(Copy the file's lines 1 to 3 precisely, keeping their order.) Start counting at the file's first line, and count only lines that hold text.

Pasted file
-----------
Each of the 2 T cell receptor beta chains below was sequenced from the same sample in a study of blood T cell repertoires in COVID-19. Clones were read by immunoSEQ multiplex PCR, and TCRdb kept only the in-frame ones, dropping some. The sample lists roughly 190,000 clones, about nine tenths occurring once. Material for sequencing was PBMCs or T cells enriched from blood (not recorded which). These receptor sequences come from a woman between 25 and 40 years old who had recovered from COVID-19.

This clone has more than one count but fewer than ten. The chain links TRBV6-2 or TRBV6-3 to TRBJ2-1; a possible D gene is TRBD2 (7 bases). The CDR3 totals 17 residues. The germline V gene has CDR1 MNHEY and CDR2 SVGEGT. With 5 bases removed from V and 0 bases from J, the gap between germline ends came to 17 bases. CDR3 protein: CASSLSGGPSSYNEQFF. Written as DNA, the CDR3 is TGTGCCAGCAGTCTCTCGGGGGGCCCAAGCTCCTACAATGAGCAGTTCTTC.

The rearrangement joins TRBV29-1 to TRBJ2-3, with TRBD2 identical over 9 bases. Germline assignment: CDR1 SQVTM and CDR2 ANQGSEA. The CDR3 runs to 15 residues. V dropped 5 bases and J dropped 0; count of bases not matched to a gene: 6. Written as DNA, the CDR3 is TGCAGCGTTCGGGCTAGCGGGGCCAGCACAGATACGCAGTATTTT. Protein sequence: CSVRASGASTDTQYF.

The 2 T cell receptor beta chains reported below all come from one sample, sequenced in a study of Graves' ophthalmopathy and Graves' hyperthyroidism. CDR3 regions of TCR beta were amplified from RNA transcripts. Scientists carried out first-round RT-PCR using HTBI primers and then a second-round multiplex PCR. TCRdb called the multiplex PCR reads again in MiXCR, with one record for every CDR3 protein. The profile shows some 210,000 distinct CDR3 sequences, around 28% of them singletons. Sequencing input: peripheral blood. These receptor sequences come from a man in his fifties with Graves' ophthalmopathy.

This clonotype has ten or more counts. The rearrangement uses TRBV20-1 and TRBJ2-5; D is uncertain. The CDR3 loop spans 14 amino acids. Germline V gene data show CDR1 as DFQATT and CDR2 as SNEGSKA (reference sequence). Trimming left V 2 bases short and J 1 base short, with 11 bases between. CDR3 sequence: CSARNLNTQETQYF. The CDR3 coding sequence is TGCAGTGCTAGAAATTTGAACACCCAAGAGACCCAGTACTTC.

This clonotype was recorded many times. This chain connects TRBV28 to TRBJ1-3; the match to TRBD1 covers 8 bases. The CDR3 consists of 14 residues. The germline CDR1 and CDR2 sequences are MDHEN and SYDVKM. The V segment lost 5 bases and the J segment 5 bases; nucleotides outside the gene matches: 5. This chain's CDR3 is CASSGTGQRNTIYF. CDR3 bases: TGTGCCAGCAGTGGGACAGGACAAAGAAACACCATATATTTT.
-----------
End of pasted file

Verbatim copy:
Each of the 2 T cell receptor beta chains below was sequenced from the same sample in a study of blood T cell repertoires in COVID-19. Clones were read by immunoSEQ multiplex PCR, and TCRdb kept only the in-frame ones, dropping some. The sample lists roughly 190,000 clones, about nine tenths occurring once. Material for sequencing was PBMCs or T cells enriched from blood (not recorded which). These receptor sequences come from a woman between 25 and 40 years old who had recovered from COVID-19.

This clone has more than one count but fewer than ten. The chain links TRBV6-2 or TRBV6-3 to TRBJ2-1; a possible D gene is TRBD2 (7 bases). The CDR3 totals 17 residues. The germline V gene has CDR1 MNHEY and CDR2 SVGEGT. With 5 bases removed from V and 0 bases from J, the gap between germline ends came to 17 bases. CDR3 protein: CASSLSGGPSSYNEQFF. Written as DNA, the CDR3 is TGTGCCAGCAGTCTCTCGGGGGGCCCAAGCTCCTACAATGAGCAGTTCTTC.

The rearrangement joins TRBV29-1 to TRBJ2-3, with TRBD2 identical over 9 bases. Germline assignment: CDR1 SQVTM and CDR2 ANQGSEA. The CDR3 runs to 15 residues. V dropped 5 bases and J dropped 0; count of bases not matched to a gene: 6. Written as DNA, the CDR3 is TGCAGCGTTCGGGCTAGCGGGGCCAGCACAGATACGCAGTATTTT. Protein sequence: CSVRASGASTDTQYF.